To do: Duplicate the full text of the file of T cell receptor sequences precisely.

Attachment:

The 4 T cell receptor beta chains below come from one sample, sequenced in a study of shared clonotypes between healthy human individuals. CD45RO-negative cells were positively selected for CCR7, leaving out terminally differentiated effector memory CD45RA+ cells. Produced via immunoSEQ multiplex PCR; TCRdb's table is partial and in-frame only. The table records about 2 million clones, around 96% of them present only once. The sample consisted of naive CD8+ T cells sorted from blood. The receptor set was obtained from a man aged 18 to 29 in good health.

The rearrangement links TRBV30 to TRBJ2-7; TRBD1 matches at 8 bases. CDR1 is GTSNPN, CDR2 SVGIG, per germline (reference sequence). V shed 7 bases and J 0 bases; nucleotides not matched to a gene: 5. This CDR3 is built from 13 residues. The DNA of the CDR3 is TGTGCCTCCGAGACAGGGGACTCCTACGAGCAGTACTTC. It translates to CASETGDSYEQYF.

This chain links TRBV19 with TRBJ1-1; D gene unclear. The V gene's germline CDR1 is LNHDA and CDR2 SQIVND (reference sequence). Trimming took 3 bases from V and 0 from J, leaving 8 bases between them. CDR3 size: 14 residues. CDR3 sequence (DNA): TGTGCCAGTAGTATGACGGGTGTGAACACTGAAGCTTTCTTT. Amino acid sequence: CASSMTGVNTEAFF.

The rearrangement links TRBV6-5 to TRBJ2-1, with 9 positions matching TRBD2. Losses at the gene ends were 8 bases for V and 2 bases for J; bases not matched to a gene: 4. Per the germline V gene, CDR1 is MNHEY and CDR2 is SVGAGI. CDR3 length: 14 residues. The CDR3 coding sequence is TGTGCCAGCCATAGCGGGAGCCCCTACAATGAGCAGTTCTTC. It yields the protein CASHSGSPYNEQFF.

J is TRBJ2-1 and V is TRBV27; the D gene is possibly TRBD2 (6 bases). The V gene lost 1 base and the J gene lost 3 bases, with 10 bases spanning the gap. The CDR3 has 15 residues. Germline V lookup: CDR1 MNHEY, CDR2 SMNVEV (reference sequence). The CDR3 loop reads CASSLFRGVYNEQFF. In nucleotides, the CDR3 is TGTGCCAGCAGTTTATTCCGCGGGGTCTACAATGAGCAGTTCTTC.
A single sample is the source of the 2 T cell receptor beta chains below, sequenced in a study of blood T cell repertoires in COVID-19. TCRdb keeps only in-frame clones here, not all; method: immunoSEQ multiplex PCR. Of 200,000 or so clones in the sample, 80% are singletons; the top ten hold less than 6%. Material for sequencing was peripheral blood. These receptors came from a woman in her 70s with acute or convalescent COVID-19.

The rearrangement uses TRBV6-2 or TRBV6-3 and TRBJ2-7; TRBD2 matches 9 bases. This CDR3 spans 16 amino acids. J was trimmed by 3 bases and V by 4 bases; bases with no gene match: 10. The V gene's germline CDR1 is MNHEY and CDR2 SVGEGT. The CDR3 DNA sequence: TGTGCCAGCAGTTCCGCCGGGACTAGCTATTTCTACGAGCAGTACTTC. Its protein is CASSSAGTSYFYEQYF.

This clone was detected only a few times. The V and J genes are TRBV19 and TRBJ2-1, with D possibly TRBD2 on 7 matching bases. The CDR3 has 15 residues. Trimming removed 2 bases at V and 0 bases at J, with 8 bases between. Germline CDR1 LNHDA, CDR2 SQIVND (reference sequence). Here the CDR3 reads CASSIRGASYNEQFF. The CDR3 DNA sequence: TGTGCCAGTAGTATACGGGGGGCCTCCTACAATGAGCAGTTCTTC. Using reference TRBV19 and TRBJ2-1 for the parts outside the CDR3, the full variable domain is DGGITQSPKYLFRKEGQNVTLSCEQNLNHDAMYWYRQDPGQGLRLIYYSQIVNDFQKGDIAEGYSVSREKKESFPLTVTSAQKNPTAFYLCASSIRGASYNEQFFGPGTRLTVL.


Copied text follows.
The 4 T cell receptor beta chains below come from one sample, sequenced in a study of shared clonotypes between healthy human individuals. CD45RO-negative cells were positively selected for CCR7, leaving out terminally differentiated effector memory CD45RA+ cells. Produced via immunoSEQ multiplex PCR; TCRdb's table is partial and in-frame only. The table records about 2 million clones, around 96% of them present only once. The sample consisted of naive CD8+ T cells sorted from blood. The receptor set was obtained from a man aged 18 to 29 in good health.

The rearrangement links TRBV30 to TRBJ2-7; TRBD1 matches at 8 bases. CDR1 is GTSNPN, CDR2 SVGIG, per germline (reference sequence). V shed 7 bases and J 0 bases; nucleotides not matched to a gene: 5. This CDR3 is built from 13 residues. The DNA of the CDR3 is TGTGCCTCCGAGACAGGGGACTCCTACGAGCAGTACTTC. It translates to CASETGDSYEQYF.

This chain links TRBV19 with TRBJ1-1; D gene unclear. The V gene's germline CDR1 is LNHDA and CDR2 SQIVND (reference sequence). Trimming took 3 bases from V and 0 from J, leaving 8 bases between them. CDR3 size: 14 residues. CDR3 sequence (DNA): TGTGCCAGTAGTATGACGGGTGTGAACACTGAAGCTTTCTTT. Amino acid sequence: CASSMTGVNTEAFF.

The rearrangement links TRBV6-5 to TRBJ2-1, with 9 positions matching TRBD2. Losses at the gene ends were 8 bases for V and 2 bases for J; bases not matched to a gene: 4. Per the germline V gene, CDR1 is MNHEY and CDR2 is SVGAGI. CDR3 length: 14 residues. The CDR3 coding sequence is TGTGCCAGCCATAGCGGGAGCCCCTACAATGAGCAGTTCTTC. It yields the protein CASHSGSPYNEQFF.

J is TRBJ2-1 and V is TRBV27; the D gene is possibly TRBD2 (6 bases). The V gene lost 1 base and the J gene lost 3 bases, with 10 bases spanning the gap. The CDR3 has 15 residues. Germline V lookup: CDR1 MNHEY, CDR2 SMNVEV (reference sequence). The CDR3 loop reads CASSLFRGVYNEQFF. In nucleotides, the CDR3 is TGTGCCAGCAGTTTATTCCGCGGGGTCTACAATGAGCAGTTCTTC.
A single sample is the source of the 2 T cell receptor beta chains below, sequenced in a study of blood T cell repertoires in COVID-19. TCRdb keeps only in-frame clones here, not all; method: immunoSEQ multiplex PCR. Of 200,000 or so clones in the sample, 80% are singletons; the top ten hold less than 6%. Material for sequencing was peripheral blood. These receptors came from a woman in her 70s with acute or convalescent COVID-19.

The rearrangement uses TRBV6-2 or TRBV6-3 and TRBJ2-7; TRBD2 matches 9 bases. This CDR3 spans 16 amino acids. J was trimmed by 3 bases and V by 4 bases; bases with no gene match: 10. The V gene's germline CDR1 is MNHEY and CDR2 SVGEGT. The CDR3 DNA sequence: TGTGCCAGCAGTTCCGCCGGGACTAGCTATTTCTACGAGCAGTACTTC. Its protein is CASSSAGTSYFYEQYF.

This clone was detected only a few times. The V and J genes are TRBV19 and TRBJ2-1, with D possibly TRBD2 on 7 matching bases. The CDR3 has 15 residues. Trimming removed 2 bases at V and 0 bases at J, with 8 bases between. Germline CDR1 LNHDA, CDR2 SQIVND (reference sequence). Here the CDR3 reads CASSIRGASYNEQFF. The CDR3 DNA sequence: TGTGCCAGTAGTATACGGGGGGCCTCCTACAATGAGCAGTTCTTC. Using reference TRBV19 and TRBJ2-1 for the parts outside the CDR3, the full variable domain is DGGITQSPKYLFRKEGQNVTLSCEQNLNHDAMYWYRQDPGQGLRLIYYSQIVNDFQKGDIAEGYSVSREKKESFPLTVTSAQKNPTAFYLCASSIRGASYNEQFFGPGTRLTVL.